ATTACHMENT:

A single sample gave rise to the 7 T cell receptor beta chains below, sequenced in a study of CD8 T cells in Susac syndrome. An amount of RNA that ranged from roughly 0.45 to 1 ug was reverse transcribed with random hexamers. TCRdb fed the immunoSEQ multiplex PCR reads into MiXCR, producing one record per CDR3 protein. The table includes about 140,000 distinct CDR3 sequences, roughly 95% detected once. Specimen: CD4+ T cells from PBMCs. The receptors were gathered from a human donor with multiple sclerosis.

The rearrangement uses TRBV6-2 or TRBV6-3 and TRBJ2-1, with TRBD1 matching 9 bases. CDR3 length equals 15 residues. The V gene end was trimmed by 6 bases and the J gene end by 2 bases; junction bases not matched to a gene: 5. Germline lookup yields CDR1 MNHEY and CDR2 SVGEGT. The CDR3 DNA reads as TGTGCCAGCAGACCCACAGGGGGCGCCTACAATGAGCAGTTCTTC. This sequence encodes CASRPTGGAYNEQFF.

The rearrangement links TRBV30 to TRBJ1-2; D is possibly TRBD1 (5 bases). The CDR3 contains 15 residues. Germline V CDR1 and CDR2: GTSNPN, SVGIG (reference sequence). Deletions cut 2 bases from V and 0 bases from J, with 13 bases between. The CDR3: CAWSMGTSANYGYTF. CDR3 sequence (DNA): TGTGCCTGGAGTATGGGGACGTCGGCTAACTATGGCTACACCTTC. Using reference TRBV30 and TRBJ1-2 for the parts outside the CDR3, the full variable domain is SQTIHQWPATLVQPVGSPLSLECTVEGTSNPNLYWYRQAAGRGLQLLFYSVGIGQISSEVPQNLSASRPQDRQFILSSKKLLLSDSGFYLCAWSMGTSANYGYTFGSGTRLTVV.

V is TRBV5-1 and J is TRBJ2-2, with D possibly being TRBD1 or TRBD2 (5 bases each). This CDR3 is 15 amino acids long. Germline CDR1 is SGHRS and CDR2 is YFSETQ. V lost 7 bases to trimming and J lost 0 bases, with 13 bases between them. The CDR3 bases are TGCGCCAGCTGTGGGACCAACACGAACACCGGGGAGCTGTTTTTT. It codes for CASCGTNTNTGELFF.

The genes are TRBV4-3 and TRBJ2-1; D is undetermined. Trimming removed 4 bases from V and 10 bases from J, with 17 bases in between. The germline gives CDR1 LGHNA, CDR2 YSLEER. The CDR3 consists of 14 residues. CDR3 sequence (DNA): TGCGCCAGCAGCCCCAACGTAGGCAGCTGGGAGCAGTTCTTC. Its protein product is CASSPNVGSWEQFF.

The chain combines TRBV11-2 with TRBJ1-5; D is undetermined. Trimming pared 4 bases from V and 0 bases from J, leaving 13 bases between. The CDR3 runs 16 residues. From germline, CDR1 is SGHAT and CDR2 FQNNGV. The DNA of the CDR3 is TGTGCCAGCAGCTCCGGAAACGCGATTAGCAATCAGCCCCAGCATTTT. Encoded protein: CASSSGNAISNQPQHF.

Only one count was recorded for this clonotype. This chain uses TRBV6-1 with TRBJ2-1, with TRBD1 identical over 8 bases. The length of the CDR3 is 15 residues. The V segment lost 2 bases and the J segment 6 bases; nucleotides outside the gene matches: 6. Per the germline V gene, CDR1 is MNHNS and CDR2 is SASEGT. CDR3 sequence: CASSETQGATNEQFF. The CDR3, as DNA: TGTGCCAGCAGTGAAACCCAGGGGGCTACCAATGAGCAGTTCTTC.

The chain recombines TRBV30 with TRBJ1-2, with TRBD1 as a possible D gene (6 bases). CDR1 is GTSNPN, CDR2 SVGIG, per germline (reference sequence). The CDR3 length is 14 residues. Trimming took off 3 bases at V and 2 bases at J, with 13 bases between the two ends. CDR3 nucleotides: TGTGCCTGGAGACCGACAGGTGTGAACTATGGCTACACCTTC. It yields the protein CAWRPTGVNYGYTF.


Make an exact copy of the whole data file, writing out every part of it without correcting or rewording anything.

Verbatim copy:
A single sample gave rise to the 7 T cell receptor beta chains below, sequenced in a study of CD8 T cells in Susac syndrome. An amount of RNA that ranged from roughly 0.45 to 1 ug was reverse transcribed with random hexamers. TCRdb fed the immunoSEQ multiplex PCR reads into MiXCR, producing one record per CDR3 protein. The table includes about 140,000 distinct CDR3 sequences, roughly 95% detected once. Specimen: CD4+ T cells from PBMCs. The receptors were gathered from a human donor with multiple sclerosis.

The rearrangement uses TRBV6-2 or TRBV6-3 and TRBJ2-1, with TRBD1 matching 9 bases. CDR3 length equals 15 residues. The V gene end was trimmed by 6 bases and the J gene end by 2 bases; junction bases not matched to a gene: 5. Germline lookup yields CDR1 MNHEY and CDR2 SVGEGT. The CDR3 DNA reads as TGTGCCAGCAGACCCACAGGGGGCGCCTACAATGAGCAGTTCTTC. This sequence encodes CASRPTGGAYNEQFF.

The rearrangement links TRBV30 to TRBJ1-2; D is possibly TRBD1 (5 bases). The CDR3 contains 15 residues. Germline V CDR1 and CDR2: GTSNPN, SVGIG (reference sequence). Deletions cut 2 bases from V and 0 bases from J, with 13 bases between. The CDR3: CAWSMGTSANYGYTF. CDR3 sequence (DNA): TGTGCCTGGAGTATGGGGACGTCGGCTAACTATGGCTACACCTTC. Using reference TRBV30 and TRBJ1-2 for the parts outside the CDR3, the full variable domain is SQTIHQWPATLVQPVGSPLSLECTVEGTSNPNLYWYRQAAGRGLQLLFYSVGIGQISSEVPQNLSASRPQDRQFILSSKKLLLSDSGFYLCAWSMGTSANYGYTFGSGTRLTVV.

V is TRBV5-1 and J is TRBJ2-2, with D possibly being TRBD1 or TRBD2 (5 bases each). This CDR3 is 15 amino acids long. Germline CDR1 is SGHRS and CDR2 is YFSETQ. V lost 7 bases to trimming and J lost 0 bases, with 13 bases between them. The CDR3 bases are TGCGCCAGCTGTGGGACCAACACGAACACCGGGGAGCTGTTTTTT. It codes for CASCGTNTNTGELFF.

The genes are TRBV4-3 and TRBJ2-1; D is undetermined. Trimming removed 4 bases from V and 10 bases from J, with 17 bases in between. The germline gives CDR1 LGHNA, CDR2 YSLEER. The CDR3 consists of 14 residues. CDR3 sequence (DNA): TGCGCCAGCAGCCCCAACGTAGGCAGCTGGGAGCAGTTCTTC. Its protein product is CASSPNVGSWEQFF.

The chain combines TRBV11-2 with TRBJ1-5; D is undetermined. Trimming pared 4 bases from V and 0 bases from J, leaving 13 bases between. The CDR3 runs 16 residues. From germline, CDR1 is SGHAT and CDR2 FQNNGV. The DNA of the CDR3 is TGTGCCAGCAGCTCCGGAAACGCGATTAGCAATCAGCCCCAGCATTTT. Encoded protein: CASSSGNAISNQPQHF.

Only one count was recorded for this clonotype. This chain uses TRBV6-1 with TRBJ2-1, with TRBD1 identical over 8 bases. The length of the CDR3 is 15 residues. The V segment lost 2 bases and the J segment 6 bases; nucleotides outside the gene matches: 6. Per the germline V gene, CDR1 is MNHNS and CDR2 is SASEGT. CDR3 sequence: CASSETQGATNEQFF. The CDR3, as DNA: TGTGCCAGCAGTGAAACCCAGGGGGCTACCAATGAGCAGTTCTTC.

The chain recombines TRBV30 with TRBJ1-2, with TRBD1 as a possible D gene (6 bases). CDR1 is GTSNPN, CDR2 SVGIG, per germline (reference sequence). The CDR3 length is 14 residues. Trimming took off 3 bases at V and 2 bases at J, with 13 bases between the two ends. CDR3 nucleotides: TGTGCCTGGAGACCGACAGGTGTGAACTATGGCTACACCTTC. It yields the protein CAWRPTGVNYGYTF.